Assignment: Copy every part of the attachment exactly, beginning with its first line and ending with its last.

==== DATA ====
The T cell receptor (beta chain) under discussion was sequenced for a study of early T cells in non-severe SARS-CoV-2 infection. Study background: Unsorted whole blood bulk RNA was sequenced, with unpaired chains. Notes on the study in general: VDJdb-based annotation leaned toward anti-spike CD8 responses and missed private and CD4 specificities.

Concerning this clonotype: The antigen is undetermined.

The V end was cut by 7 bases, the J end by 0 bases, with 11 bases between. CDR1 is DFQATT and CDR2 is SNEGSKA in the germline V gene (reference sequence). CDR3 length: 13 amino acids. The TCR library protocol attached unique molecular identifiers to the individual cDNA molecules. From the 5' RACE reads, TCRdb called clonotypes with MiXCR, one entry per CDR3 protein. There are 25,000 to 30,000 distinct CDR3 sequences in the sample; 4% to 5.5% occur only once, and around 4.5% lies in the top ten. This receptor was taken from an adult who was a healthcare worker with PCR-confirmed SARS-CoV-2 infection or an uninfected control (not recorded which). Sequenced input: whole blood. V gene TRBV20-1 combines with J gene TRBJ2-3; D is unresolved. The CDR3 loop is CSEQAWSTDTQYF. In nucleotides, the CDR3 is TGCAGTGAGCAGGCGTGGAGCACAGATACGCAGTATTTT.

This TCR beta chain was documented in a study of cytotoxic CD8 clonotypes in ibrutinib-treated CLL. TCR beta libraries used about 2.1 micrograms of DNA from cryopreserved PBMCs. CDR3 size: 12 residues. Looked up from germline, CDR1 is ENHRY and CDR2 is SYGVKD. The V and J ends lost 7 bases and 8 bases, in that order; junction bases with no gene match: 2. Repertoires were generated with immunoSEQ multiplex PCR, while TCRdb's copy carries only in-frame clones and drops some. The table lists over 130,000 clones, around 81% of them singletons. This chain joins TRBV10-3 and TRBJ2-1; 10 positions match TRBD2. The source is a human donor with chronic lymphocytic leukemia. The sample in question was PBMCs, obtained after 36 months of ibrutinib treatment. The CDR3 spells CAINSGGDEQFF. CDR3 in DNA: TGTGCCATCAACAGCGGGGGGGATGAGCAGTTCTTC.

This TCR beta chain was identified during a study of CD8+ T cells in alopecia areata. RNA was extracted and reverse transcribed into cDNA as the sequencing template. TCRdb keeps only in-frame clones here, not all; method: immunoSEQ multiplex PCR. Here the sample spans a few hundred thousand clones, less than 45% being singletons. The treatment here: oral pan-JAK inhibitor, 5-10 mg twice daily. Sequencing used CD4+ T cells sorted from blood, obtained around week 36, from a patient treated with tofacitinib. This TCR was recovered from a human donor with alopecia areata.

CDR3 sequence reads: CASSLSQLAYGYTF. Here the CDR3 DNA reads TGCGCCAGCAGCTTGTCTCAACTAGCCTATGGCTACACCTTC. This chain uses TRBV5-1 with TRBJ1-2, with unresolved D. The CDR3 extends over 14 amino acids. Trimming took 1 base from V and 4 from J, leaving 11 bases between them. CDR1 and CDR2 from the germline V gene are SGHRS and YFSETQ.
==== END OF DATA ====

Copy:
The T cell receptor (beta chain) under discussion was sequenced for a study of early T cells in non-severe SARS-CoV-2 infection. Study background: Unsorted whole blood bulk RNA was sequenced, with unpaired chains. Notes on the study in general: VDJdb-based annotation leaned toward anti-spike CD8 responses and missed private and CD4 specificities.

Concerning this clonotype: The antigen is undetermined.

The V end was cut by 7 bases, the J end by 0 bases, with 11 bases between. CDR1 is DFQATT and CDR2 is SNEGSKA in the germline V gene (reference sequence). CDR3 length: 13 amino acids. The TCR library protocol attached unique molecular identifiers to the individual cDNA molecules. From the 5' RACE reads, TCRdb called clonotypes with MiXCR, one entry per CDR3 protein. There are 25,000 to 30,000 distinct CDR3 sequences in the sample; 4% to 5.5% occur only once, and around 4.5% lies in the top ten. This receptor was taken from an adult who was a healthcare worker with PCR-confirmed SARS-CoV-2 infection or an uninfected control (not recorded which). Sequenced input: whole blood. V gene TRBV20-1 combines with J gene TRBJ2-3; D is unresolved. The CDR3 loop is CSEQAWSTDTQYF. In nucleotides, the CDR3 is TGCAGTGAGCAGGCGTGGAGCACAGATACGCAGTATTTT.

This TCR beta chain was documented in a study of cytotoxic CD8 clonotypes in ibrutinib-treated CLL. TCR beta libraries used about 2.1 micrograms of DNA from cryopreserved PBMCs. CDR3 size: 12 residues. Looked up from germline, CDR1 is ENHRY and CDR2 is SYGVKD. The V and J ends lost 7 bases and 8 bases, in that order; junction bases with no gene match: 2. Repertoires were generated with immunoSEQ multiplex PCR, while TCRdb's copy carries only in-frame clones and drops some. The table lists over 130,000 clones, around 81% of them singletons. This chain joins TRBV10-3 and TRBJ2-1; 10 positions match TRBD2. The source is a human donor with chronic lymphocytic leukemia. The sample in question was PBMCs, obtained after 36 months of ibrutinib treatment. The CDR3 spells CAINSGGDEQFF. CDR3 in DNA: TGTGCCATCAACAGCGGGGGGGATGAGCAGTTCTTC.

This TCR beta chain was identified during a study of CD8+ T cells in alopecia areata. RNA was extracted and reverse transcribed into cDNA as the sequencing template. TCRdb keeps only in-frame clones here, not all; method: immunoSEQ multiplex PCR. Here the sample spans a few hundred thousand clones, less than 45% being singletons. The treatment here: oral pan-JAK inhibitor, 5-10 mg twice daily. Sequencing used CD4+ T cells sorted from blood, obtained around week 36, from a patient treated with tofacitinib. This TCR was recovered from a human donor with alopecia areata.

CDR3 sequence reads: CASSLSQLAYGYTF. Here the CDR3 DNA reads TGCGCCAGCAGCTTGTCTCAACTAGCCTATGGCTACACCTTC. This chain uses TRBV5-1 with TRBJ1-2, with unresolved D. The CDR3 extends over 14 amino acids. Trimming took 1 base from V and 4 from J, leaving 11 bases between them. CDR1 and CDR2 from the germline V gene are SGHRS and YFSETQ.